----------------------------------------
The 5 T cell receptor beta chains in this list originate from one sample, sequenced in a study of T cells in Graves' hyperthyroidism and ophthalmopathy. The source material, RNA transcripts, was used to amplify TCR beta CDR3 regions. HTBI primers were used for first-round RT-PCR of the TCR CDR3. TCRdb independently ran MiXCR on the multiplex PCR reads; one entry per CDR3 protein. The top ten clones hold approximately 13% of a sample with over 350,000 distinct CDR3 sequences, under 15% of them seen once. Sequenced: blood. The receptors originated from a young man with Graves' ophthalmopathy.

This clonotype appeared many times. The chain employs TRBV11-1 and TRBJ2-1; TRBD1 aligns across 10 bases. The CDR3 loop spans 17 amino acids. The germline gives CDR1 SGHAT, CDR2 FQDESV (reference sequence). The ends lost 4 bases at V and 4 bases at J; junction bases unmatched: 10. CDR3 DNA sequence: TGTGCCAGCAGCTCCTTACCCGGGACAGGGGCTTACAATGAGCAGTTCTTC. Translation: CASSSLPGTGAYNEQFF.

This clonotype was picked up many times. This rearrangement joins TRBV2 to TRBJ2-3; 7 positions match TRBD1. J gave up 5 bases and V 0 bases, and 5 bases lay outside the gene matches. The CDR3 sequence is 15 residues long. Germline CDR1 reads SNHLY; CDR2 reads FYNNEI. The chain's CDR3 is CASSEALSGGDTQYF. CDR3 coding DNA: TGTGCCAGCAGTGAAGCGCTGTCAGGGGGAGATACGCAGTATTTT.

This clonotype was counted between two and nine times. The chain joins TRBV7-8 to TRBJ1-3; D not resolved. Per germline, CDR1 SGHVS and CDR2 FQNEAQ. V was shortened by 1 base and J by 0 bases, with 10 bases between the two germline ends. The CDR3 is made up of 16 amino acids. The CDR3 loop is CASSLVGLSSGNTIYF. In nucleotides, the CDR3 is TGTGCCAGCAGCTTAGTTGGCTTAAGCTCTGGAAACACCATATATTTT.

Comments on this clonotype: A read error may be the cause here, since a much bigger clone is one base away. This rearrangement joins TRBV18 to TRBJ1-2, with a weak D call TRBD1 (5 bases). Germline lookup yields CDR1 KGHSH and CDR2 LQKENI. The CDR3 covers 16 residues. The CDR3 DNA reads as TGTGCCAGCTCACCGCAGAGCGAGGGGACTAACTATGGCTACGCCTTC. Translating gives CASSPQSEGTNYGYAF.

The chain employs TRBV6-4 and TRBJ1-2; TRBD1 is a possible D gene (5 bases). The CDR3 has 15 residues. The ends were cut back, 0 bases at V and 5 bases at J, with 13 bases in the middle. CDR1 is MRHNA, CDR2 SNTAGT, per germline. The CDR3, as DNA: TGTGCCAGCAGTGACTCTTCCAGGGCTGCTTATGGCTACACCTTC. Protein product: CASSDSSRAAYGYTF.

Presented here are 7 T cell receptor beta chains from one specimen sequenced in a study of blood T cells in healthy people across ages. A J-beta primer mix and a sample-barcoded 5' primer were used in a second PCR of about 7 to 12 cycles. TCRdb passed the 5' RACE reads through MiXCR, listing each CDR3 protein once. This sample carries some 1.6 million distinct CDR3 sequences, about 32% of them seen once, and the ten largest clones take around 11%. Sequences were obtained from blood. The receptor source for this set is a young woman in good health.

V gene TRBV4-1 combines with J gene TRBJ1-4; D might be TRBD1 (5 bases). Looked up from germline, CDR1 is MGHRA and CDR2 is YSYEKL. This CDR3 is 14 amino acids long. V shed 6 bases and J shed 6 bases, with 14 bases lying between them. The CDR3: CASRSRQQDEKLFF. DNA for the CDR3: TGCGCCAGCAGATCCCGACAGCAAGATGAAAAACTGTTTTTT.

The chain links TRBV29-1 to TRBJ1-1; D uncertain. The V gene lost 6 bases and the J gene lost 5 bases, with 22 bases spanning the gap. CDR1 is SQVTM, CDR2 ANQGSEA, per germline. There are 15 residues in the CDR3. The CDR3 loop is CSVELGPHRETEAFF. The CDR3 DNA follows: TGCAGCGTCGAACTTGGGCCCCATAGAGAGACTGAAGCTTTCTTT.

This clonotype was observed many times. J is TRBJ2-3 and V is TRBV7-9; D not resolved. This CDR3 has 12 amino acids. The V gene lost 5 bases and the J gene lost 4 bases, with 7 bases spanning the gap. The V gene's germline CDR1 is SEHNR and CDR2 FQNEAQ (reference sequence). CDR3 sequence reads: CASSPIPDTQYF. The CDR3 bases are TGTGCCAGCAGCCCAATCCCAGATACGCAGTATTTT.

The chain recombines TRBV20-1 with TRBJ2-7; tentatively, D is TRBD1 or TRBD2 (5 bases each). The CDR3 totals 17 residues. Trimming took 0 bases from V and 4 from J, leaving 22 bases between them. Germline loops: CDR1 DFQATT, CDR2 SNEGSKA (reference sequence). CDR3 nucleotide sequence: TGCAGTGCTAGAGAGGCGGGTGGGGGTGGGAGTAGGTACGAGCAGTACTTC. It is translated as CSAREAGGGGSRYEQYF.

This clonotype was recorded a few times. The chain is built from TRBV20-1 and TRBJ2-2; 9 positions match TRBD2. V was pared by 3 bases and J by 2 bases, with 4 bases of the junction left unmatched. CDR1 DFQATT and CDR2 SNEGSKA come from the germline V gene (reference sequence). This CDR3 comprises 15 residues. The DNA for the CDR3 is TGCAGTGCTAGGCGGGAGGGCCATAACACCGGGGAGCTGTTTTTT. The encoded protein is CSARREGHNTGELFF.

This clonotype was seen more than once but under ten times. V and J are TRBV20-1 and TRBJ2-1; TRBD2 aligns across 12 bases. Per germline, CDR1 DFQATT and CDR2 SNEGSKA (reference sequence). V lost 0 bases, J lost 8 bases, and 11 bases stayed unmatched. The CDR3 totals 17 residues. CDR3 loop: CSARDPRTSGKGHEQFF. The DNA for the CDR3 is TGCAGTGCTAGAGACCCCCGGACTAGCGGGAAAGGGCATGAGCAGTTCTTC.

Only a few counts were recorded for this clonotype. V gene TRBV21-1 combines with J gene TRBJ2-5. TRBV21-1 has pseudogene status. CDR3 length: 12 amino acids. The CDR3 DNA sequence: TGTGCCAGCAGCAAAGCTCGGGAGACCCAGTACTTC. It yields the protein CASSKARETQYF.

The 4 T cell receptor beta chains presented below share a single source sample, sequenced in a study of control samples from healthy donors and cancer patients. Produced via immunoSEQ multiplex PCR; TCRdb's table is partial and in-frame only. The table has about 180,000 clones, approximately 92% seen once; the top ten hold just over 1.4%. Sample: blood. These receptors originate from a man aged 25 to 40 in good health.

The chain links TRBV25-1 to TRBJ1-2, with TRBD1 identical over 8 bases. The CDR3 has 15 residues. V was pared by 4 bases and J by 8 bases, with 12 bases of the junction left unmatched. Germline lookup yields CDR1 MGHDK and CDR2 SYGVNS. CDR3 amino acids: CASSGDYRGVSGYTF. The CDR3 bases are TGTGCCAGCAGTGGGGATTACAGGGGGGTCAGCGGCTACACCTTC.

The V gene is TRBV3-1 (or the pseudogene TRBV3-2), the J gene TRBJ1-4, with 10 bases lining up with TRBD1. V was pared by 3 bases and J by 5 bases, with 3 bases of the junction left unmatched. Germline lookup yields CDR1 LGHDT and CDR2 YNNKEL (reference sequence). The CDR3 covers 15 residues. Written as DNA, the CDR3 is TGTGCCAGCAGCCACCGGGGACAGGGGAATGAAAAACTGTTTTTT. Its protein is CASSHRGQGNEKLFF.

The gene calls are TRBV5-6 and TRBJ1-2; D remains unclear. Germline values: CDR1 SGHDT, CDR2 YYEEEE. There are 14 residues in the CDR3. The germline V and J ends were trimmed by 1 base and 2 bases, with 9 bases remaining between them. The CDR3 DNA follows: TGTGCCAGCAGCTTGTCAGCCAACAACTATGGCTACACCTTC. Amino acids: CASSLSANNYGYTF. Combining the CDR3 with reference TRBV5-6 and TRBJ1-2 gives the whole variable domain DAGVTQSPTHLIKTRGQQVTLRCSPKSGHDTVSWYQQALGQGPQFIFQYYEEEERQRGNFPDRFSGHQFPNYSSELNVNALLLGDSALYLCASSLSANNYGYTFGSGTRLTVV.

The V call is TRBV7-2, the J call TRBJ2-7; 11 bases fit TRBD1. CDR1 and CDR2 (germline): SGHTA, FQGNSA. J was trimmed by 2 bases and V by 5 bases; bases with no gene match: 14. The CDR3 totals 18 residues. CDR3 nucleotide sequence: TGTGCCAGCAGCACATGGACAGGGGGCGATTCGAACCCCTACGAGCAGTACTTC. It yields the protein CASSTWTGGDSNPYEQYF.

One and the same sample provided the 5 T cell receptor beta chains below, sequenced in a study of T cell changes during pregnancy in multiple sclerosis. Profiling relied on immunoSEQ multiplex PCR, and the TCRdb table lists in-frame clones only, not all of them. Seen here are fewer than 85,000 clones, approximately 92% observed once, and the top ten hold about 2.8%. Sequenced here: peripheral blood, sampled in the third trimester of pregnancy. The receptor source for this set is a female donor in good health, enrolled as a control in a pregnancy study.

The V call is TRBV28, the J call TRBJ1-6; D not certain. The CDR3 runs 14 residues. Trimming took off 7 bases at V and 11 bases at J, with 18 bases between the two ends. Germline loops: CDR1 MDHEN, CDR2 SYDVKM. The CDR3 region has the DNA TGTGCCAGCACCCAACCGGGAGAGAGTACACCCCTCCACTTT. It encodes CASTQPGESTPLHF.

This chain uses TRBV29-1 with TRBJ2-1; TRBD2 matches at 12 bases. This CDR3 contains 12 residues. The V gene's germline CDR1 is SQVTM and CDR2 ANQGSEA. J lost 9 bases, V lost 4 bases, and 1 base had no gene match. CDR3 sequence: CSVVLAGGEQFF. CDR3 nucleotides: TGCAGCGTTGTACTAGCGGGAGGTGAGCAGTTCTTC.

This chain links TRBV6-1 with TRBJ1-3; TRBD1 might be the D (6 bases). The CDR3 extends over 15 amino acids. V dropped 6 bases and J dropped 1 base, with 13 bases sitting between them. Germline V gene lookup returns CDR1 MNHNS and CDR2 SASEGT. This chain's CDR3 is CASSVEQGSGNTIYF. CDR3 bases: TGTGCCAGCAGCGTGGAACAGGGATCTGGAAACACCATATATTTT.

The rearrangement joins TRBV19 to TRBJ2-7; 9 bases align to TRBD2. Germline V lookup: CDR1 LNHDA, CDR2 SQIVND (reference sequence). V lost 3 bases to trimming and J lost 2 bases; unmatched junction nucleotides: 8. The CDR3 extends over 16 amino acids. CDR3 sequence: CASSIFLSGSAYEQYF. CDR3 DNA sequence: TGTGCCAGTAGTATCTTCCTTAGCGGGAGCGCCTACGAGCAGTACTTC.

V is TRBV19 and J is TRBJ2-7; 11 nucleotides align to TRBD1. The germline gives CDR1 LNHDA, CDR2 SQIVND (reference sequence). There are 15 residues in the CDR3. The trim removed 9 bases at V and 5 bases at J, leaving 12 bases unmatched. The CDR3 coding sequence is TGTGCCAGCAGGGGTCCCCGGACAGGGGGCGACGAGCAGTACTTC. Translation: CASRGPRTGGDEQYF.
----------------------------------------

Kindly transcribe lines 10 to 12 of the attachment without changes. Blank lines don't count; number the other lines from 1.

This clonotype was observed many times. J is TRBJ2-3 and V is TRBV7-9; D not resolved. This CDR3 has 12 amino acids. The V gene lost 5 bases and the J gene lost 4 bases, with 7 bases spanning the gap. The V gene's germline CDR1 is SEHNR and CDR2 FQNEAQ (reference sequence). CDR3 sequence reads: CASSPIPDTQYF. The CDR3 bases are TGTGCCAGCAGCCCAATCCCAGATACGCAGTATTTT.

The chain recombines TRBV20-1 with TRBJ2-7; tentatively, D is TRBD1 or TRBD2 (5 bases each). The CDR3 totals 17 residues. Trimming took 0 bases from V and 4 from J, leaving 22 bases between them. Germline loops: CDR1 DFQATT, CDR2 SNEGSKA (reference sequence). CDR3 nucleotide sequence: TGCAGTGCTAGAGAGGCGGGTGGGGGTGGGAGTAGGTACGAGCAGTACTTC. It is translated as CSAREAGGGGSRYEQYF.

This clonotype was recorded a few times. The chain is built from TRBV20-1 and TRBJ2-2; 9 positions match TRBD2. V was pared by 3 bases and J by 2 bases, with 4 bases of the junction left unmatched. CDR1 DFQATT and CDR2 SNEGSKA come from the germline V gene (reference sequence). This CDR3 comprises 15 residues. The DNA for the CDR3 is TGCAGTGCTAGGCGGGAGGGCCATAACACCGGGGAGCTGTTTTTT. The encoded protein is CSARREGHNTGELFF.